Traveling in May in France is usually a bit complicated. We have many French holidays, and many extended weekends since the French “font le pont” – they will take an extra day off when there is only one day separating a holiday from a weekend, and therefore have a “long weekend”.
We also have a strange French tradition for May 1st…
May 1st : Labor Day, May Day and Lily of the valley day in France
May 1st is Labor Day in France. So it’s a holiday, and people don’t work and most shops are closed.
Time to tell you about “Le Muguet” (Lilly of the valley). On May 1st, it’s the tradition to give to women a sprig of lily of the valley for luck 🍀.
Well, most people give a bunch, a small bouquet, or a live plant that you can then plant in your garden. It’s now fashionable to also mix a couple of stands of lily of the valley with a rose…
When I was much younger, kids would go pick some in the woods, and sell them on the streets. On that day, everybody is allowed to sell lily-of-the-valley anywhere, even door-to-door, without any kind of permit. It’s called “la vente à sauvette” – selling on the run – and nowadays lots of people still do it – but the flower is usually bought and sold with a profit with flower growers.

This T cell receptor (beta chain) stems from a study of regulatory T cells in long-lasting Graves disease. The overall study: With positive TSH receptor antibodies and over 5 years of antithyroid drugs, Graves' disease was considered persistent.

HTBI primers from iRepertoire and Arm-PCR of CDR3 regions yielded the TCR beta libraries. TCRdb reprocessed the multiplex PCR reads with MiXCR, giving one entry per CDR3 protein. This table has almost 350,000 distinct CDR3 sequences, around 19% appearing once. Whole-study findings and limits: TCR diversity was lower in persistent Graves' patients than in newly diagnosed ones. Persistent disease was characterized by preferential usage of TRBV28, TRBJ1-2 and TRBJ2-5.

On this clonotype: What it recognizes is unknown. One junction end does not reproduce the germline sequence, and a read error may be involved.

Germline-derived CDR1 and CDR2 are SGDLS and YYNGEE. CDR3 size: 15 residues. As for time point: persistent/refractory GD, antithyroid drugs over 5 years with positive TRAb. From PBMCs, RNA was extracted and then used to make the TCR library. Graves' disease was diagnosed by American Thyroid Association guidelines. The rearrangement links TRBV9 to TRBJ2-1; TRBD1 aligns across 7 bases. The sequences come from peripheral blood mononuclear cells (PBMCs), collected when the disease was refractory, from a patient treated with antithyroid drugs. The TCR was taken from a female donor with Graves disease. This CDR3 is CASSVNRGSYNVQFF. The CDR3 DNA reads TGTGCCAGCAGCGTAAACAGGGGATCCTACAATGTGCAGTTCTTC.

More info about lily-ot-the-valley and this French tradition on wikipedia (in French)
20 Useful Words & Phrases in May in France
If you are in France in the month of my, this vocabulary will come in handy!
- Le mois de mai
May, pronounced just like “mais” (but) in French
- Le muguet
Lily-of-the-valley – More French flower names with audio recordings.
- Un brin de muguet
A twig, a sprig of lily-of-the-valley
- Un bouquet de muguet
A bouquet, a bunch of lily-of-the-valley
- Un pot de muguet
A pot of lily-of-the-valley
- Vendre “à la sauvette”
Literally, to sell as if you were escaping: to sell without a permit.
- Offrir du muguet
To give some lily-of-the-valley
- Un porte-bonheur
A good luck charm
- Joyeux Premier Mai
Happy May Day
- Voici un brin de muguet. J’espère qu’il vous portera bonheur.
Here is a spring of lily-of-the-valley. May I bring you happiness.
- Un brin de muguet ; du bonheur toute l’année.
A sprig of lily of the valley: happiness all through the year.
- Le muguet porte bonheur pour toute l’année et plus encore.
Lily of the valley is a good luck charm for all the year and even more.
- Santé et bonheur pour cette année.
Health and happiness for this year.
- Voici un peu de muguet de mon jardin.
Here is a bit of lily-of-the-valley from my garden.
- Merci ! Comme c’est gentil de votre part !
Thank you! How nice of you – more ways to say thank you in French.
- Comme c’est joli ! Que ça sent bon !
How pretty! It smells so nice!
- Joyeuse fête du travail !
Happy Labor Day
- Joyeuse fête des mères !
Happy Mother’s Day
- Est-ce que vous faites le pont de la Pentecôte ?
Are you having an extended weekend around La Pentecôte?
- Je vais profiter du pont pour partir en vacances.
I’ll take advantage of the long weekend to go on vacation.
Mai Traditions in France Video